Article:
The loss was heart-breaking for the Tigers but they were forced to rebound in order to win the bronze medal. Dalhousie found themselves down 32-25 at the end of the first half of their bronze medal game against McGill. The Tigers awoke in the second half and outscored McGill 27-13 in the final quarter to win the game 69-63 and capture bronze. This was the Tigers men’s basketball program’s first national championship medal in the school’s history. Even though the Tigers did not accomplish their ultimate goal of winning the national championship, they are proud that the won the school’s first medal in front of their home fans and for Ryan Harnett.

Plato was impressed with the support the Tigers received in the Final 8.

“We had tremendous support,” said Plato about the fans in the Final 8. “I told the guys if we got to the final I would guarantee that place would have been jammed packed. The enthusiasm of the student body and the entire city, it was breath taking and I think the guys played off that a little bit.”

Plato credits his senior players with being able to find a way for the Tigers to win tight games during the playoffs. He believes if Kanza Mata didn’t foul out of their Final 8 semi-final game, they probably would have won it.

“Ritchie (Kanza Mata) has been there and done that and if he had not fouled out I think the ending might have been a little bit different,” says Plato.

This year was the last season for seniors Ryall Stroud, Ritchie Kanza Mata, Jarred Reid and Kashrell Lawrence. They were all starters for the Tigers this year. Kanza Mata, Lawrence and Reid were important parts of the Tigers three-straight AUS championships. Stroud transferred to Dal from Queen’s this year.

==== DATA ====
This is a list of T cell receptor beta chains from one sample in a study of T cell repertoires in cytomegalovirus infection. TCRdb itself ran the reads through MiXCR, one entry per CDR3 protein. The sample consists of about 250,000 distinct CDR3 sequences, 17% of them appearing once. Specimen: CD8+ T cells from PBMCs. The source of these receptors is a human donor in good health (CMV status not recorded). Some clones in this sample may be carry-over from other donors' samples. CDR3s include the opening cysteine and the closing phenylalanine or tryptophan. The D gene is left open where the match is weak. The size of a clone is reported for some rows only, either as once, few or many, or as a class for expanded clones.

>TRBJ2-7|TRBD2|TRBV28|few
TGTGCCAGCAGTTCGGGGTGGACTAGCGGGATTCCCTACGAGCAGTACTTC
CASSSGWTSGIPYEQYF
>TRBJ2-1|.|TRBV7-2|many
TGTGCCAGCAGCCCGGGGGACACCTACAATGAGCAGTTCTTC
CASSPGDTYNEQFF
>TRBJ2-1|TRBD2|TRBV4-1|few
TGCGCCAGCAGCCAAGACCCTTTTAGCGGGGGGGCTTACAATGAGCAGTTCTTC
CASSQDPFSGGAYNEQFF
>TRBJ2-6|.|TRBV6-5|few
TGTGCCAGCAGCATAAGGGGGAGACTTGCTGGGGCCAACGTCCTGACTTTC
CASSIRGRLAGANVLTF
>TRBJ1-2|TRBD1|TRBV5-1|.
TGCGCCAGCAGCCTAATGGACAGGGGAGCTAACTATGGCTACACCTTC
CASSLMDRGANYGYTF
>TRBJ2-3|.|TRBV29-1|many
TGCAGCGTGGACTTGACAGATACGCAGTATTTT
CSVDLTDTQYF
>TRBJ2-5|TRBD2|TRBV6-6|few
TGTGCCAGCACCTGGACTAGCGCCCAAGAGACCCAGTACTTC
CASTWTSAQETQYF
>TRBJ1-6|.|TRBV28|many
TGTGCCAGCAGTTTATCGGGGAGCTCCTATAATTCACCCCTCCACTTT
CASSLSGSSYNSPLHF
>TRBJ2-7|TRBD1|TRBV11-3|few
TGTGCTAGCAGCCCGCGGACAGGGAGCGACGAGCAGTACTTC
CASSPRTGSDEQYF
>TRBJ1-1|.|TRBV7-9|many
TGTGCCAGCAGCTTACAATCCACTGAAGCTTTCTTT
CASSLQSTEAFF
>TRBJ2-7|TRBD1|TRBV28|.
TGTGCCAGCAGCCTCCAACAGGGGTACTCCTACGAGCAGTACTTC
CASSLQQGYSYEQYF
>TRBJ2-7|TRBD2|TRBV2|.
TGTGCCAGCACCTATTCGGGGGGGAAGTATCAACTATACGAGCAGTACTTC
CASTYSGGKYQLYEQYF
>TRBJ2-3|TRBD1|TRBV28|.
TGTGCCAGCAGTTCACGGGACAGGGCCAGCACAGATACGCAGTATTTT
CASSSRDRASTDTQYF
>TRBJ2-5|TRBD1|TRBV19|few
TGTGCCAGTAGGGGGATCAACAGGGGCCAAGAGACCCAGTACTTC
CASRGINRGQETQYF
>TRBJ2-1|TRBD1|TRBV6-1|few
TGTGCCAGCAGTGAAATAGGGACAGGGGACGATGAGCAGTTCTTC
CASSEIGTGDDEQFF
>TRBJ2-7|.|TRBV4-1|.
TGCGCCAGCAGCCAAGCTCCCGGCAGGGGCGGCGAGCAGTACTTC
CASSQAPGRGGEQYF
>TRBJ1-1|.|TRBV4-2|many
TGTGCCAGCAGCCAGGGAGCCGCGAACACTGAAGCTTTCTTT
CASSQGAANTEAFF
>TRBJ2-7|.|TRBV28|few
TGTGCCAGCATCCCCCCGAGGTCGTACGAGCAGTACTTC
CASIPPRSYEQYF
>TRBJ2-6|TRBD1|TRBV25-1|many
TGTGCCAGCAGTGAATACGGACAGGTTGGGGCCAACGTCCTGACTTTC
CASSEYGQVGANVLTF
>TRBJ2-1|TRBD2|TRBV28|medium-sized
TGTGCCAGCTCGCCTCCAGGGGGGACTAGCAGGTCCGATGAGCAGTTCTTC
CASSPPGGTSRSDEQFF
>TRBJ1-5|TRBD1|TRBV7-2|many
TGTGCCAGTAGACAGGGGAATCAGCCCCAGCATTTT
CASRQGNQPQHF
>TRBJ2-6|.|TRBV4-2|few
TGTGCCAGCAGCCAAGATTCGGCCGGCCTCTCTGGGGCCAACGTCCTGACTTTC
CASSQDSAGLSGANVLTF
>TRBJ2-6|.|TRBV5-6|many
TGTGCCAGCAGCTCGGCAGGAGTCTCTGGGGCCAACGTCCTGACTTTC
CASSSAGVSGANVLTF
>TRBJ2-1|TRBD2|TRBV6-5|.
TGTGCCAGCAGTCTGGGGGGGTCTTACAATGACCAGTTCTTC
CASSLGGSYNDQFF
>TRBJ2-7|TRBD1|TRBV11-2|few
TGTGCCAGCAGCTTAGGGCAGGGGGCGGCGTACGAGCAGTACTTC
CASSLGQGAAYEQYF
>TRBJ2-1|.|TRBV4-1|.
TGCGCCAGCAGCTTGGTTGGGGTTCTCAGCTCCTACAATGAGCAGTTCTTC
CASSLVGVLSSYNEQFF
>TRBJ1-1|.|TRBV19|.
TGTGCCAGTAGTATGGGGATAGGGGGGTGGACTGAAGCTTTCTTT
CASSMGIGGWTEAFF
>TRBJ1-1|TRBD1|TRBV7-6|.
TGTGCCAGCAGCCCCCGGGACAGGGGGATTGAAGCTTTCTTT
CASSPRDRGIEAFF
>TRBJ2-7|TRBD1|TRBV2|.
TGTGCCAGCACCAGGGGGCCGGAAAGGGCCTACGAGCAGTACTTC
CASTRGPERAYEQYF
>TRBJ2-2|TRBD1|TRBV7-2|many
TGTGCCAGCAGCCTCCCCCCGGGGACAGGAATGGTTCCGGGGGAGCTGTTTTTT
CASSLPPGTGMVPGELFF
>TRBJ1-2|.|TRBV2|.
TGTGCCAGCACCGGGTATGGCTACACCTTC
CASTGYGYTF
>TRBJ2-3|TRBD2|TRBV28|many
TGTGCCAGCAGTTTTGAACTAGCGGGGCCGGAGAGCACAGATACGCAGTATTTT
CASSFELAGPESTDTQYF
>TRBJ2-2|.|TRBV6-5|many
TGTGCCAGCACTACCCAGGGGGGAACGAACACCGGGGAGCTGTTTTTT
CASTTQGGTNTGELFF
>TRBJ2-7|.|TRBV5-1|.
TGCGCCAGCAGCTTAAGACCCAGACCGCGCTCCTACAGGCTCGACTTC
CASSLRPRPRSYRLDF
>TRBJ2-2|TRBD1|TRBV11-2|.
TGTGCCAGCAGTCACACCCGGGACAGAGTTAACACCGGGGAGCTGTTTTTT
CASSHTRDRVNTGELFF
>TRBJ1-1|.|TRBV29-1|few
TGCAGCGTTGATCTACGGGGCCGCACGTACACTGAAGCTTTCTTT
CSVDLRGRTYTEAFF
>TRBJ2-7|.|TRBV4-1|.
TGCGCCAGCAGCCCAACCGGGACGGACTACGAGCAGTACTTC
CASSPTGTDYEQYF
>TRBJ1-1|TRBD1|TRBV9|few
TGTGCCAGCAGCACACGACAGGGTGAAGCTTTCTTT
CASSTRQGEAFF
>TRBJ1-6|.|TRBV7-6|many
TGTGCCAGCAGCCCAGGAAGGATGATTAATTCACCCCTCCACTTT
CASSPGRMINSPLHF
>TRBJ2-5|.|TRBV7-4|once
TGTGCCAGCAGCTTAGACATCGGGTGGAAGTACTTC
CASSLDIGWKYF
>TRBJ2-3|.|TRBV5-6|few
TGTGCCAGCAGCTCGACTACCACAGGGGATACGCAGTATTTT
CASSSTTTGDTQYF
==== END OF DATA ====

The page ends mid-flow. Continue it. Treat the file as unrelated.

“They meant a great deal,” said Plato of his graduating seniors. “They provided leadership, stability, they drew on the experiences that they had and they did whatever I asked them to do. They’re fine young men. They’re motivated, they’re respectable, I look at those guys especially those three (Kanza Mata, Lawrence, Reid) they’re a part of my family. Andrea (team manager and Plato’s wife) and I look at Ritchie, Kash and Jarred as sons. I care so much about them.”

The Tigers are going to have to move on from their seniors. Guard Jordan Aquino-Serjue has been groomed to take over as starting point guard on the team next year. Sascha Kappos looks like he will take over Ryall Stroud’s place as the starting center, as he started over Stroud in the Bronze Medal game. Sven Stammberger will once again be the starting power forward. Injured players Alex Carson and Cedric Sanogo are expected to be fully healthy at the start of next season and in the starting line-up, but new recruits Keevan Veinot, Tyler Williams and Jordan Brathwaite will push them for those starting jobs.

“I know we’ve got work to do. We have some huge shoes to fill,” says Plato. “Our goal is to improve on what we did this year, which is going to mean we will have to get to the national final.”